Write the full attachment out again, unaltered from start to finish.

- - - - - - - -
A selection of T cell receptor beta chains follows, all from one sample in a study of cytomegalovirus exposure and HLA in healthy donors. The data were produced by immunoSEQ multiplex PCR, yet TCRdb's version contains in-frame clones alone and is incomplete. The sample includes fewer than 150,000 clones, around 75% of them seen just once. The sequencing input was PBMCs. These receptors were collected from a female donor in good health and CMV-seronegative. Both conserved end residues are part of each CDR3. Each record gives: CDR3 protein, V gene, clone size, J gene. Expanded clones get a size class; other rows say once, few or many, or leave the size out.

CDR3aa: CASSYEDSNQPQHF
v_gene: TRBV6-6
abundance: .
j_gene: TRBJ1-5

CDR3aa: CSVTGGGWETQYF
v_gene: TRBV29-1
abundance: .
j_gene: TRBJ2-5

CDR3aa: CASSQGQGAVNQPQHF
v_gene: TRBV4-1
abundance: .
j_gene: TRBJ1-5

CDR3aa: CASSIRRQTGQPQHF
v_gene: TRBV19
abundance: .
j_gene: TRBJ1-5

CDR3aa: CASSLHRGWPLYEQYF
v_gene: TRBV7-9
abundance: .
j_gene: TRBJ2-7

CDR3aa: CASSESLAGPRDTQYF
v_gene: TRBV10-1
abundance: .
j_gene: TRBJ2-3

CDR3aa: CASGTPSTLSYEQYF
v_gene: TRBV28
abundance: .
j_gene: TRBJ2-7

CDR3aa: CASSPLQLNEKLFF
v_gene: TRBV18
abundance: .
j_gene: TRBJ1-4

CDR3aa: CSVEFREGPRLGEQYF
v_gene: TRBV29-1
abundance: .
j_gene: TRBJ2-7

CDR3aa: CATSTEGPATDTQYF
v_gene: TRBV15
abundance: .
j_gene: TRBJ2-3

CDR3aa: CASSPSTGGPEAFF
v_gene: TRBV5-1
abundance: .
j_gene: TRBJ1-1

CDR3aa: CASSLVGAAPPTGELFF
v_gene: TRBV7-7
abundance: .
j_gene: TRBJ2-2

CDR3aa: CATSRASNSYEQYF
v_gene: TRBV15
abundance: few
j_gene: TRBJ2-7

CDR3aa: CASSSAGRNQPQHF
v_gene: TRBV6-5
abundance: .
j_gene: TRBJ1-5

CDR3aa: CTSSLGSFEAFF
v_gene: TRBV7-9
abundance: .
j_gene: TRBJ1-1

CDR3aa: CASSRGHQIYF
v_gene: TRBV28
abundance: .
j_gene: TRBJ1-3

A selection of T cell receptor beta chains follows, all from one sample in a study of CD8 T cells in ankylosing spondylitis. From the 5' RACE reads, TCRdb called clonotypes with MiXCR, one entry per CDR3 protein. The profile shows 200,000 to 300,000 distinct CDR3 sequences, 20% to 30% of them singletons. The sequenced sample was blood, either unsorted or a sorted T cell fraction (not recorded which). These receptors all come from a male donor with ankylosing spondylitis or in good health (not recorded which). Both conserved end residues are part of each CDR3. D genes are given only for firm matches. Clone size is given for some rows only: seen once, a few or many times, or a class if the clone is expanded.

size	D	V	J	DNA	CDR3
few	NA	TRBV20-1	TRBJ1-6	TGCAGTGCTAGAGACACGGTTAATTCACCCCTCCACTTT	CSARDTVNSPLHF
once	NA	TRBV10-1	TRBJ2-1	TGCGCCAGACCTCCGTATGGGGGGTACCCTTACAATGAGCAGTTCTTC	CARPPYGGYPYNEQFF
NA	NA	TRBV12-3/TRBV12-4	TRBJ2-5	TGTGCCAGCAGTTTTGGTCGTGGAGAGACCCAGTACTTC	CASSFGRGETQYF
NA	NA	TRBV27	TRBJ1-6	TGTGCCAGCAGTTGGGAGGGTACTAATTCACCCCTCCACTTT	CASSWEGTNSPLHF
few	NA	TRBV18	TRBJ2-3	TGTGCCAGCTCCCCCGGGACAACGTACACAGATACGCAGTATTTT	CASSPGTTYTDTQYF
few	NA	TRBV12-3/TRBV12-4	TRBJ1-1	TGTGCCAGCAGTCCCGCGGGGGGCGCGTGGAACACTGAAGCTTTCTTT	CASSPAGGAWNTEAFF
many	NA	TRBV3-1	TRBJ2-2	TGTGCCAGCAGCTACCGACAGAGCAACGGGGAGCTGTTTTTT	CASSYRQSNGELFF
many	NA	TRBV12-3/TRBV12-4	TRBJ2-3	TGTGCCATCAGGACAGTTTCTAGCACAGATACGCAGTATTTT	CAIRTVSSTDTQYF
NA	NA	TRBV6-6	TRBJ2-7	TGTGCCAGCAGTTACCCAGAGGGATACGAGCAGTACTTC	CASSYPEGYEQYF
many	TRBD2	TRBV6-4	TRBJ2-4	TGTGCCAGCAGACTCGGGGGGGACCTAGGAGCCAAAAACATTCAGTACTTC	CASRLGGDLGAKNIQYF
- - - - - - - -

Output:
A selection of T cell receptor beta chains follows, all from one sample in a study of cytomegalovirus exposure and HLA in healthy donors. The data were produced by immunoSEQ multiplex PCR, yet TCRdb's version contains in-frame clones alone and is incomplete. The sample includes fewer than 150,000 clones, around 75% of them seen just once. The sequencing input was PBMCs. These receptors were collected from a female donor in good health and CMV-seronegative. Both conserved end residues are part of each CDR3. Each record gives: CDR3 protein, V gene, clone size, J gene. Expanded clones get a size class; other rows say once, few or many, or leave the size out.

CDR3aa: CASSYEDSNQPQHF
v_gene: TRBV6-6
abundance: .
j_gene: TRBJ1-5

CDR3aa: CSVTGGGWETQYF
v_gene: TRBV29-1
abundance: .
j_gene: TRBJ2-5

CDR3aa: CASSQGQGAVNQPQHF
v_gene: TRBV4-1
abundance: .
j_gene: TRBJ1-5

CDR3aa: CASSIRRQTGQPQHF
v_gene: TRBV19
abundance: .
j_gene: TRBJ1-5

CDR3aa: CASSLHRGWPLYEQYF
v_gene: TRBV7-9
abundance: .
j_gene: TRBJ2-7

CDR3aa: CASSESLAGPRDTQYF
v_gene: TRBV10-1
abundance: .
j_gene: TRBJ2-3

CDR3aa: CASGTPSTLSYEQYF
v_gene: TRBV28
abundance: .
j_gene: TRBJ2-7

CDR3aa: CASSPLQLNEKLFF
v_gene: TRBV18
abundance: .
j_gene: TRBJ1-4

CDR3aa: CSVEFREGPRLGEQYF
v_gene: TRBV29-1
abundance: .
j_gene: TRBJ2-7

CDR3aa: CATSTEGPATDTQYF
v_gene: TRBV15
abundance: .
j_gene: TRBJ2-3

CDR3aa: CASSPSTGGPEAFF
v_gene: TRBV5-1
abundance: .
j_gene: TRBJ1-1

CDR3aa: CASSLVGAAPPTGELFF
v_gene: TRBV7-7
abundance: .
j_gene: TRBJ2-2

CDR3aa: CATSRASNSYEQYF
v_gene: TRBV15
abundance: few
j_gene: TRBJ2-7

CDR3aa: CASSSAGRNQPQHF
v_gene: TRBV6-5
abundance: .
j_gene: TRBJ1-5

CDR3aa: CTSSLGSFEAFF
v_gene: TRBV7-9
abundance: .
j_gene: TRBJ1-1

CDR3aa: CASSRGHQIYF
v_gene: TRBV28
abundance: .
j_gene: TRBJ1-3

A selection of T cell receptor beta chains follows, all from one sample in a study of CD8 T cells in ankylosing spondylitis. From the 5' RACE reads, TCRdb called clonotypes with MiXCR, one entry per CDR3 protein. The profile shows 200,000 to 300,000 distinct CDR3 sequences, 20% to 30% of them singletons. The sequenced sample was blood, either unsorted or a sorted T cell fraction (not recorded which). These receptors all come from a male donor with ankylosing spondylitis or in good health (not recorded which). Both conserved end residues are part of each CDR3. D genes are given only for firm matches. Clone size is given for some rows only: seen once, a few or many times, or a class if the clone is expanded.

size	D	V	J	DNA	CDR3
few	NA	TRBV20-1	TRBJ1-6	TGCAGTGCTAGAGACACGGTTAATTCACCCCTCCACTTT	CSARDTVNSPLHF
once	NA	TRBV10-1	TRBJ2-1	TGCGCCAGACCTCCGTATGGGGGGTACCCTTACAATGAGCAGTTCTTC	CARPPYGGYPYNEQFF
NA	NA	TRBV12-3/TRBV12-4	TRBJ2-5	TGTGCCAGCAGTTTTGGTCGTGGAGAGACCCAGTACTTC	CASSFGRGETQYF
NA	NA	TRBV27	TRBJ1-6	TGTGCCAGCAGTTGGGAGGGTACTAATTCACCCCTCCACTTT	CASSWEGTNSPLHF
few	NA	TRBV18	TRBJ2-3	TGTGCCAGCTCCCCCGGGACAACGTACACAGATACGCAGTATTTT	CASSPGTTYTDTQYF
few	NA	TRBV12-3/TRBV12-4	TRBJ1-1	TGTGCCAGCAGTCCCGCGGGGGGCGCGTGGAACACTGAAGCTTTCTTT	CASSPAGGAWNTEAFF
many	NA	TRBV3-1	TRBJ2-2	TGTGCCAGCAGCTACCGACAGAGCAACGGGGAGCTGTTTTTT	CASSYRQSNGELFF
many	NA	TRBV12-3/TRBV12-4	TRBJ2-3	TGTGCCATCAGGACAGTTTCTAGCACAGATACGCAGTATTTT	CAIRTVSSTDTQYF
NA	NA	TRBV6-6	TRBJ2-7	TGTGCCAGCAGTTACCCAGAGGGATACGAGCAGTACTTC	CASSYPEGYEQYF
many	TRBD2	TRBV6-4	TRBJ2-4	TGTGCCAGCAGACTCGGGGGGGACCTAGGAGCCAAAAACATTCAGTACTTC	CASRLGGDLGAKNIQYF